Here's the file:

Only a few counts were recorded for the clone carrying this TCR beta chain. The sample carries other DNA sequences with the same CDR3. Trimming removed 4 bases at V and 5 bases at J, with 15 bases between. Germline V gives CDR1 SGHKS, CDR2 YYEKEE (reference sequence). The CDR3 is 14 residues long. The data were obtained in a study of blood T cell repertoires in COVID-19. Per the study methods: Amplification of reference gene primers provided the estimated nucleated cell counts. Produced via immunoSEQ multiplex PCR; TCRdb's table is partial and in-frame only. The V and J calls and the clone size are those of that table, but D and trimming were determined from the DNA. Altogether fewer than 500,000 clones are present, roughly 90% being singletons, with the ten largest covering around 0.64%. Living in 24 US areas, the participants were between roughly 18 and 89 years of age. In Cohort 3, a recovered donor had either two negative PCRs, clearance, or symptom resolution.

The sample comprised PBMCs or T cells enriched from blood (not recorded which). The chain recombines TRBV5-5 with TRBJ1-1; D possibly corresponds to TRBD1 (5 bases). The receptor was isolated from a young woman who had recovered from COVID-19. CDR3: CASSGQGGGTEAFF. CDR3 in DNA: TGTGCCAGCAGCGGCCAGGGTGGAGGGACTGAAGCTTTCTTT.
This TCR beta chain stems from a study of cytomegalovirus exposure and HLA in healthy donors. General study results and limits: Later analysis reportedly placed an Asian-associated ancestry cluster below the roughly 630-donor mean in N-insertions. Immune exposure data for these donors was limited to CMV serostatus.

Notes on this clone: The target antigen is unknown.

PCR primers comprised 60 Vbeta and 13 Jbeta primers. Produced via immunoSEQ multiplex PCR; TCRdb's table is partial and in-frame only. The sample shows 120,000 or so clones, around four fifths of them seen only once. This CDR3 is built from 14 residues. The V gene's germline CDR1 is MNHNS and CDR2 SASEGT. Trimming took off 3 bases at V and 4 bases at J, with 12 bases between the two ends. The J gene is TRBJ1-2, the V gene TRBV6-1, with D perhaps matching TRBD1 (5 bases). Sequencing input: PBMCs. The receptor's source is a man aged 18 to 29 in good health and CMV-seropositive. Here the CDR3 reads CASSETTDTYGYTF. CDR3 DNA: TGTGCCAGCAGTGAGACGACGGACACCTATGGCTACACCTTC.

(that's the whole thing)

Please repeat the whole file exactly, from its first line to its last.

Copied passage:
Only a few counts were recorded for the clone carrying this TCR beta chain. The sample carries other DNA sequences with the same CDR3. Trimming removed 4 bases at V and 5 bases at J, with 15 bases between. Germline V gives CDR1 SGHKS, CDR2 YYEKEE (reference sequence). The CDR3 is 14 residues long. The data were obtained in a study of blood T cell repertoires in COVID-19. Per the study methods: Amplification of reference gene primers provided the estimated nucleated cell counts. Produced via immunoSEQ multiplex PCR; TCRdb's table is partial and in-frame only. The V and J calls and the clone size are those of that table, but D and trimming were determined from the DNA. Altogether fewer than 500,000 clones are present, roughly 90% being singletons, with the ten largest covering around 0.64%. Living in 24 US areas, the participants were between roughly 18 and 89 years of age. In Cohort 3, a recovered donor had either two negative PCRs, clearance, or symptom resolution.

The sample comprised PBMCs or T cells enriched from blood (not recorded which). The chain recombines TRBV5-5 with TRBJ1-1; D possibly corresponds to TRBD1 (5 bases). The receptor was isolated from a young woman who had recovered from COVID-19. CDR3: CASSGQGGGTEAFF. CDR3 in DNA: TGTGCCAGCAGCGGCCAGGGTGGAGGGACTGAAGCTTTCTTT.
This TCR beta chain stems from a study of cytomegalovirus exposure and HLA in healthy donors. General study results and limits: Later analysis reportedly placed an Asian-associated ancestry cluster below the roughly 630-donor mean in N-insertions. Immune exposure data for these donors was limited to CMV serostatus.

Notes on this clone: The target antigen is unknown.

PCR primers comprised 60 Vbeta and 13 Jbeta primers. Produced via immunoSEQ multiplex PCR; TCRdb's table is partial and in-frame only. The sample shows 120,000 or so clones, around four fifths of them seen only once. This CDR3 is built from 14 residues. The V gene's germline CDR1 is MNHNS and CDR2 SASEGT. Trimming took off 3 bases at V and 4 bases at J, with 12 bases between the two ends. The J gene is TRBJ1-2, the V gene TRBV6-1, with D perhaps matching TRBD1 (5 bases). Sequencing input: PBMCs. The receptor's source is a man aged 18 to 29 in good health and CMV-seropositive. Here the CDR3 reads CASSETTDTYGYTF. CDR3 DNA: TGTGCCAGCAGTGAGACGACGGACACCTATGGCTACACCTTC.